Although this article will solely discuss recent insider buying activity registered at several U.S. publicly traded companies, I could not stop myself from mentioning briefly the United Kingdom’s historic decision to leave the European Union. The next question that comes to my mind at the time of writing is whether the European Union is indeed on the “verge of collapse” as billionaire George Soros warned earlier this year. A quick answer would be: It might! There is strong sentiment within the EU that Sweden could be the next country to leave the economic and political bloc, so there is high uncertainty in financial markets across the globe following Britain’s exit from the EU.
Leaving this discussion aside, the following article will discuss some mild insider buying registered at several companies earlier this week. Specifically, Insider Monkey processed most Form 4 filings submitted with the SEC on Thursday and identified those companies with the most noteworthy insider buying. But why would anyone care to track insider buying amid so much uncertainty in financial markets? Investors should keep in mind that insider trading metrics are mostly suitable for long-term-oriented investors, so short term volatility isn’t likely to have an impact on what insider buying conveys.
Through extensive research, we have determined that the due diligence that the investors in our database employ, as well as their long-term focus makes them perfect targets to emulate. However, the results of our analysis have also shown that the small-cap picks of these funds can generate much better returns, with the 15 most popular small-cap stocks beating the market by an average of 95 basis points per month (read more details here).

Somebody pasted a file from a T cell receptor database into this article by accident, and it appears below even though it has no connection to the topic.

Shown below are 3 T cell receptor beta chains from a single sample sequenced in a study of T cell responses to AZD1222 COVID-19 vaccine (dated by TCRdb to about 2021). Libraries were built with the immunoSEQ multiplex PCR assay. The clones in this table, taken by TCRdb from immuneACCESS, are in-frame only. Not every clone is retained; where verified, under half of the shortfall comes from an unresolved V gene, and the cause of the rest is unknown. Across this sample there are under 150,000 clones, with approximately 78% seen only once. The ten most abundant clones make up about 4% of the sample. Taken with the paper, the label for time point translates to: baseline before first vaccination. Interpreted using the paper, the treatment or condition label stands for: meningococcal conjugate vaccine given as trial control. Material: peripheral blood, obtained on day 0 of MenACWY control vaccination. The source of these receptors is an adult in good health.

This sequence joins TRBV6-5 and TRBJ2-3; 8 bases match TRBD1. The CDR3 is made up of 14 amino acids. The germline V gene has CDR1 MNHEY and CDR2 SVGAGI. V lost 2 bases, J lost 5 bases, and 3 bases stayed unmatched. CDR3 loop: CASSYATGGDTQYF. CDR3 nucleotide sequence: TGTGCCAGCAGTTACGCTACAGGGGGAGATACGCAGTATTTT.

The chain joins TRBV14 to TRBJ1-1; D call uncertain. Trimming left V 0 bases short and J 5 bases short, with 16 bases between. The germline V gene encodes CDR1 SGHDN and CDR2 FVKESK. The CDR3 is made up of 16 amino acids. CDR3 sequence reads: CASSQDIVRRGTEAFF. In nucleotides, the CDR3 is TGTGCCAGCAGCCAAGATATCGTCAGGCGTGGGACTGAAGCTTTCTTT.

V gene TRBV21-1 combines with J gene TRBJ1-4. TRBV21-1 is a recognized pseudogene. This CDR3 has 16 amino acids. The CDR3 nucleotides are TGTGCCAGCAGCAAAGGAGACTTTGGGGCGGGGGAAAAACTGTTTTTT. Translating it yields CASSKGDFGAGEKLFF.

Real Estate Brokerage Giant Registers Insider Buying amid Poor Stock Performance
Let’s kick off our discussion by having a look at the recent insider buying registered at Jones Lang LaSalle Inc. (NYSE:JLL). Board member Samuel A. Di Piazza Jr. purchased 2,200 shares on Tuesday for $112 each, lifting his overall ownership to 2,763 shares.
The real estate brokerage giant has seen its market value plummet by 26% since the beginning of 2016, partially due to investor worries over a slowing commercial real estate market. The massive plunge has pushed the stock to seemingly attractive levels as Jones Lang LaSalle shares are currently changing hands at around 11.1-times expected earnings, well below the forward PE multiple of 16.5 for the S&P 500 Index and below the company’s 10-year average of roughly 15. Jones Lang LaSalle Inc. (NYSE:JLL) has engaged in a series of acquisitions lately to expand its business operations. For instance, the real estate services firm acquired Merritt & Harris Inc., a provider of construction-related consulting services for real estate lenders and investors, in early June. The company also inked an agreement to acquire Integral UK Ltd., a provider of mechanical and electrical property maintenance in the U.K., in an attempt to become a leading mobile engineering services provider for property on a global basis.
The number of asset managers followed by Insider Monkey with stakes in Jones Lang LaSalle declined to 28 from 31 during the first quarter of 2016. Those 28 money managers accumulated nearly 12% of the company’s outstanding common stock. John W. Rogers’ Ariel Investment upped its stake in Jones Lang LaSalle Inc. (NYSE:JLL) by 29% during the March quarter to 1.45 million shares.
The next page of this article will reveal the insider buying registered at two other companies.